Posted by: Patricia Salkin | November 19, 2019

NJ Appeals Court Remands Matter to Determine with Zoning Board Members Had a Prohibited Conflict of Interest Based on Membership in Mayor’s Civic Association Given Mayor’s Opposition to the Application

This post was authored by Andrew Markland, Touro Law Center

From 2001 until 2014 Alvarez rented a commercial space, under the name Panorama Live Poultry Market Corp., with Alvarez’s wife running the day to day business. In 2014, the landlord of the commercial space raised the rent so Alvarez’s ceased leasing the space. In 2015,  Alvarez found a new location suitable for the business, however the land was in a residential use district and would need a use variance to use the new location as a live poultry mart. Mr. Alvarez, believing he needed to receive the Mayor’s blessing met with the Mayor.  Mayor Stack properly directed the Alvarez’s to the zoning board but stated that he had no objections. The Alvarez’s then acquired a loan to purchase the property, formed “Central 25, LLC, and submitted an application for a use variance to operate as (1) a fish market and (2) a live poultry mart. The zoning board set November 7, 2015, as the date for public hearing and the Board’s attorney recused himself because his family owned the building.


Before the hearing, on official Mayor’s letterhead, the Mayor circulated letters in opposition to granting the use variance requested. The letter stated that the Mayor had no input and that the neighbors of the surrounding area should attend the meeting and let their voices “be heard.” Eleven members of the public testified at the public session and six members of the zoning board voted to deny the application and one member voted to approve. Plaintiff then filed this action arguing that the decision to deny the application should be reversed because: the decision was arbitrary and capricious; the resolution memorializing the denial of the application did not include findings of fact and conclusion based thereon; the mayor’s improper interference in the application process irreparably tainted the Board’s impartiality and denied plaintiff a fair hearing.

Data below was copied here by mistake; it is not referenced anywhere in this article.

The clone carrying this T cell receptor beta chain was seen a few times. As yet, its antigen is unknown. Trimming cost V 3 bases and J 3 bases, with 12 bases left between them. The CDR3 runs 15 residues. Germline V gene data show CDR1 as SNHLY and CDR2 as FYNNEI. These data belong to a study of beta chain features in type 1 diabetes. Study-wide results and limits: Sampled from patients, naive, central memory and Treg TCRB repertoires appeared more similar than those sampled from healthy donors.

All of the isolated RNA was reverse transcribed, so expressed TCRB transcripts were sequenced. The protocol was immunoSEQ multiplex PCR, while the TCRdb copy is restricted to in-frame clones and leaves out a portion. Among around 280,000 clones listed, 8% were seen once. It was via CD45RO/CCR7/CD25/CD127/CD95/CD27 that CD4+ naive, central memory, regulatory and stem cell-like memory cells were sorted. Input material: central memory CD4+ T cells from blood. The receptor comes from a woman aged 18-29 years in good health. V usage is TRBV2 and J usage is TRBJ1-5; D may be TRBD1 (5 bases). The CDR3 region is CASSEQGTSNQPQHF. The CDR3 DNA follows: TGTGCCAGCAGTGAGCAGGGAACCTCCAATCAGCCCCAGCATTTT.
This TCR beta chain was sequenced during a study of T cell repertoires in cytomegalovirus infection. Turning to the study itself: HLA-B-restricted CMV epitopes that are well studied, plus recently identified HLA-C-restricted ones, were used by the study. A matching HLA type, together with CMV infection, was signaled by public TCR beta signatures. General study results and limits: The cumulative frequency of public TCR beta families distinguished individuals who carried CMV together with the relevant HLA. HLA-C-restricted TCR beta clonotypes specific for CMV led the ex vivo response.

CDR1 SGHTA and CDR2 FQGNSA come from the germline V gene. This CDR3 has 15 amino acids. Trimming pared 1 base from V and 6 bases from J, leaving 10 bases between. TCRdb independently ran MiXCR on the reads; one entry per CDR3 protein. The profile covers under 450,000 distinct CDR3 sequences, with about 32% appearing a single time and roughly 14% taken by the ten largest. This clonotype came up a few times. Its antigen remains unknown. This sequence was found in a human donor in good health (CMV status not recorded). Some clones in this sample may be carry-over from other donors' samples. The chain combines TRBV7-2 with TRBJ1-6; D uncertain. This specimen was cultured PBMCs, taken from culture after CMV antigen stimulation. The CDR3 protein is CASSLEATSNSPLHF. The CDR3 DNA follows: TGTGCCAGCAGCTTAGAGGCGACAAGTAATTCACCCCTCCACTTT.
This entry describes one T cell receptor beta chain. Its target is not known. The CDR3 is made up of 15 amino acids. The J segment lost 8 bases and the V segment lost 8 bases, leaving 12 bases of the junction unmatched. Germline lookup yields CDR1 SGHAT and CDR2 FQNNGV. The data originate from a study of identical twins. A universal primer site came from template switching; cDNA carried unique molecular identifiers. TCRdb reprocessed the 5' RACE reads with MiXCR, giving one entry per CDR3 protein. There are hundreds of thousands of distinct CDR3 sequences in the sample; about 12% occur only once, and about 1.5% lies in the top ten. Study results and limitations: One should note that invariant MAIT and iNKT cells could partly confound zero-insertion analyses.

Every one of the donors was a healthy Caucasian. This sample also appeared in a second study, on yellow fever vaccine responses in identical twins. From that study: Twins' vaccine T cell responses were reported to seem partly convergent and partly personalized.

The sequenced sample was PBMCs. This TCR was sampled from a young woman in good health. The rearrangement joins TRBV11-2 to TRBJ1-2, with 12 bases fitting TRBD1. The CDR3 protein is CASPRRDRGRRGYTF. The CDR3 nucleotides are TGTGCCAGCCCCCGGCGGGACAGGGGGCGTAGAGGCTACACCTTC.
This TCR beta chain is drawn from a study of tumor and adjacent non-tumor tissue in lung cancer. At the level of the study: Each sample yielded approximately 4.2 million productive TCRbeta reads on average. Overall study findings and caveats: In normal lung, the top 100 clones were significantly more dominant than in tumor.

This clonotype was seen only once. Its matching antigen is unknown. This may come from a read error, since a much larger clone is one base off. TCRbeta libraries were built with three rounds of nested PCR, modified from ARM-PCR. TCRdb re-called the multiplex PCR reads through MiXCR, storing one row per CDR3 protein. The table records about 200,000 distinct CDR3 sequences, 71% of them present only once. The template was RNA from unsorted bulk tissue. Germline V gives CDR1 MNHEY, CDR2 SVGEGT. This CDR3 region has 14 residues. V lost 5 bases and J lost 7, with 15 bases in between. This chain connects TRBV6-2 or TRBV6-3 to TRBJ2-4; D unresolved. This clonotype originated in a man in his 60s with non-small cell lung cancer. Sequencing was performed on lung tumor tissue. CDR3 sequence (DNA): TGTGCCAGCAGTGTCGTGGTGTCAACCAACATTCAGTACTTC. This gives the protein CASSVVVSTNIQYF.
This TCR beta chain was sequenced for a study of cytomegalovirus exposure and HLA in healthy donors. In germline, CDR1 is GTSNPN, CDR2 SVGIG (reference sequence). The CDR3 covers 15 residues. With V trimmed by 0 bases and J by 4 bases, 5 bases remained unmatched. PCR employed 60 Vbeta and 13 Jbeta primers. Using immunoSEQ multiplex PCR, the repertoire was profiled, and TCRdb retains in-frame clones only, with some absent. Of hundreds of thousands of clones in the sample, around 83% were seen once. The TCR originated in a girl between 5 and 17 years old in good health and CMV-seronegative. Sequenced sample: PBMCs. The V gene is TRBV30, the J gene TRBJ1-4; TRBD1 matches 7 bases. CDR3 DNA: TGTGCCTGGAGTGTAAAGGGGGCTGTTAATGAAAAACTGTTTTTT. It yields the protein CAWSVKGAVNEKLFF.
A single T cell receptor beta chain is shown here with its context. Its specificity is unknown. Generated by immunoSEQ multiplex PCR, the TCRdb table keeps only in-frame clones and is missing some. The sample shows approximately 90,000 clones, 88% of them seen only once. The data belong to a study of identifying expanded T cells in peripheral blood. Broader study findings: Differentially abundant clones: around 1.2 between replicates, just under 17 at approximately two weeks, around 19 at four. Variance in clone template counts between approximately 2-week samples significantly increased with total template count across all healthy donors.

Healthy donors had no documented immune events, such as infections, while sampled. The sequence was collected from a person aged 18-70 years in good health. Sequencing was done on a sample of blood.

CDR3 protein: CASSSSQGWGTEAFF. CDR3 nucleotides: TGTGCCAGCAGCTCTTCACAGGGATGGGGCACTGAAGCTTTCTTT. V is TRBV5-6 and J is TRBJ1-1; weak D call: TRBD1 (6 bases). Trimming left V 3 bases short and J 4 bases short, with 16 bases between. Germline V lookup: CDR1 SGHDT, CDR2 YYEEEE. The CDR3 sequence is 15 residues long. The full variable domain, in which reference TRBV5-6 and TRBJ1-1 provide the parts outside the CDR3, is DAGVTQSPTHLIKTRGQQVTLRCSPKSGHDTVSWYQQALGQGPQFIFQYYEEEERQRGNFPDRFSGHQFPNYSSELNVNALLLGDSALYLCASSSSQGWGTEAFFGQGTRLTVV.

The issue before the Court was whether any member of the board who voted to deny the application had a personal interest that might reasonably impair their objectivity or independence of judgment. At the time of the hearing three of the voting board members were officers and trustees of the “Brian Stack Civic Association.” Plaintiff  argued that the Board members membership and participation in the Mayor’s Civic Association should have been disclosed and the members should have recused themselves because of an impermissible conflict of interest. The lower court determined that this claim was without merit. To determine if there was a conflict of interest that required recusal the Court followed the ruling in Piscitelli v. City of Garfield Zoning Board of Adjustment that found three source of authority: (1) the Local Government Ethics Law, N.J.S.A 40A:9-22.2; (2) the Municipal Land Use Law, N.J.S.A. 40:55d-69; (3) the common law. In applying the Local Government Ethics Law the Court noted that no local government officer shall act in his official capacity which he has an interest of direct or indirect financial or personal involvement that might reasonably be expected to impair his objectivity or independence of judgment. In the second source of authority the Court noted that no member of the board of adjustment shall be permitted to act on any matter in which he has, either directly or indirectly, any personal or financial interest. In the third source of authority, the Court said that a trier of fact must inquire if a disqualifying conflict is present without any probing into an official’s motive because the ultimate goal is to ensure not only impartial justice but also public confidence in the integrity of the proceedings.


Because the record did not provide sufficient information surrounding the three board members who were officers and trustees of the “Brian Stack Civic Association” the Court reversed and remanded the case to the Law Division to determine if the three board members had a conflict of interest because of the Mayor’s aggressive opposition.


Central 25, LLC v. Zoning Board of City of Union City, 460 N.J.Super. 446 (2019).

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